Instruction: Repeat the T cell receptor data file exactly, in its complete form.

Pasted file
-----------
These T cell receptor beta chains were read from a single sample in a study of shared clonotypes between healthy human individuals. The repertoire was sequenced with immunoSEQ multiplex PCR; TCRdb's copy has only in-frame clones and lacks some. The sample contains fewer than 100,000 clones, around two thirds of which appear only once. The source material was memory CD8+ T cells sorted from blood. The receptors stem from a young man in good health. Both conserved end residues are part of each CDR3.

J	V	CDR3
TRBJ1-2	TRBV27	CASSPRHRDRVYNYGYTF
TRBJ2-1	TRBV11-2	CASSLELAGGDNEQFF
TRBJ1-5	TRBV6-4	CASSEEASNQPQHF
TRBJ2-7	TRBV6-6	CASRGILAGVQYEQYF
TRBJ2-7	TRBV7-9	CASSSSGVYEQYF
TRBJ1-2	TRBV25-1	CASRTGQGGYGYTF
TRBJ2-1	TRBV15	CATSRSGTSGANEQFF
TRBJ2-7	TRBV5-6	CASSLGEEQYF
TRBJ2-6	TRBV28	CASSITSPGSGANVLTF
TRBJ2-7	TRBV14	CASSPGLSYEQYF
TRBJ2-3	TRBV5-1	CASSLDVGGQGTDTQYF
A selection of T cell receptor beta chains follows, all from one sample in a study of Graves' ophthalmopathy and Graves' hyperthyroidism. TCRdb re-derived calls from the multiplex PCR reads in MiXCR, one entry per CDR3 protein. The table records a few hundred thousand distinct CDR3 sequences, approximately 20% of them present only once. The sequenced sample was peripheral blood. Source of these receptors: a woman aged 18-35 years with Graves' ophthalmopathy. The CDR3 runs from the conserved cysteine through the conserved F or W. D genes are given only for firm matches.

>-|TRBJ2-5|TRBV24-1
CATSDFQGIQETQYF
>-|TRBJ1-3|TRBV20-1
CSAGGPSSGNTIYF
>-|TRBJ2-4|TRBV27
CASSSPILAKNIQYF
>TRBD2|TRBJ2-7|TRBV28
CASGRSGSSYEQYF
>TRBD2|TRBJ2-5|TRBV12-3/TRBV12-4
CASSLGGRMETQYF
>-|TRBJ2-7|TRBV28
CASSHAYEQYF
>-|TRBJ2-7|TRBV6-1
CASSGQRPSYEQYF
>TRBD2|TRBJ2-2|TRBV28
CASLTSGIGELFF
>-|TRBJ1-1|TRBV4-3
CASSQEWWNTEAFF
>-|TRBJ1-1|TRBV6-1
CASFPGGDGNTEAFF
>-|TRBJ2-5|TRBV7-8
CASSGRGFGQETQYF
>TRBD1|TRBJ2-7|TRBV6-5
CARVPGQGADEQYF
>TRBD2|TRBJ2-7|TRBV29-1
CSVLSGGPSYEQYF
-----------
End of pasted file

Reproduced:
These T cell receptor beta chains were read from a single sample in a study of shared clonotypes between healthy human individuals. The repertoire was sequenced with immunoSEQ multiplex PCR; TCRdb's copy has only in-frame clones and lacks some. The sample contains fewer than 100,000 clones, around two thirds of which appear only once. The source material was memory CD8+ T cells sorted from blood. The receptors stem from a young man in good health. Both conserved end residues are part of each CDR3.

J	V	CDR3
TRBJ1-2	TRBV27	CASSPRHRDRVYNYGYTF
TRBJ2-1	TRBV11-2	CASSLELAGGDNEQFF
TRBJ1-5	TRBV6-4	CASSEEASNQPQHF
TRBJ2-7	TRBV6-6	CASRGILAGVQYEQYF
TRBJ2-7	TRBV7-9	CASSSSGVYEQYF
TRBJ1-2	TRBV25-1	CASRTGQGGYGYTF
TRBJ2-1	TRBV15	CATSRSGTSGANEQFF
TRBJ2-7	TRBV5-6	CASSLGEEQYF
TRBJ2-6	TRBV28	CASSITSPGSGANVLTF
TRBJ2-7	TRBV14	CASSPGLSYEQYF
TRBJ2-3	TRBV5-1	CASSLDVGGQGTDTQYF
A selection of T cell receptor beta chains follows, all from one sample in a study of Graves' ophthalmopathy and Graves' hyperthyroidism. TCRdb re-derived calls from the multiplex PCR reads in MiXCR, one entry per CDR3 protein. The table records a few hundred thousand distinct CDR3 sequences, approximately 20% of them present only once. The sequenced sample was peripheral blood. Source of these receptors: a woman aged 18-35 years with Graves' ophthalmopathy. The CDR3 runs from the conserved cysteine through the conserved F or W. D genes are given only for firm matches.

>-|TRBJ2-5|TRBV24-1
CATSDFQGIQETQYF
>-|TRBJ1-3|TRBV20-1
CSAGGPSSGNTIYF
>-|TRBJ2-4|TRBV27
CASSSPILAKNIQYF
>TRBD2|TRBJ2-7|TRBV28
CASGRSGSSYEQYF
>TRBD2|TRBJ2-5|TRBV12-3/TRBV12-4
CASSLGGRMETQYF
>-|TRBJ2-7|TRBV28
CASSHAYEQYF
>-|TRBJ2-7|TRBV6-1
CASSGQRPSYEQYF
>TRBD2|TRBJ2-2|TRBV28
CASLTSGIGELFF
>-|TRBJ1-1|TRBV4-3
CASSQEWWNTEAFF
>-|TRBJ1-1|TRBV6-1
CASFPGGDGNTEAFF
>-|TRBJ2-5|TRBV7-8
CASSGRGFGQETQYF
>TRBD1|TRBJ2-7|TRBV6-5
CARVPGQGADEQYF
>TRBD2|TRBJ2-7|TRBV29-1
CSVLSGGPSYEQYF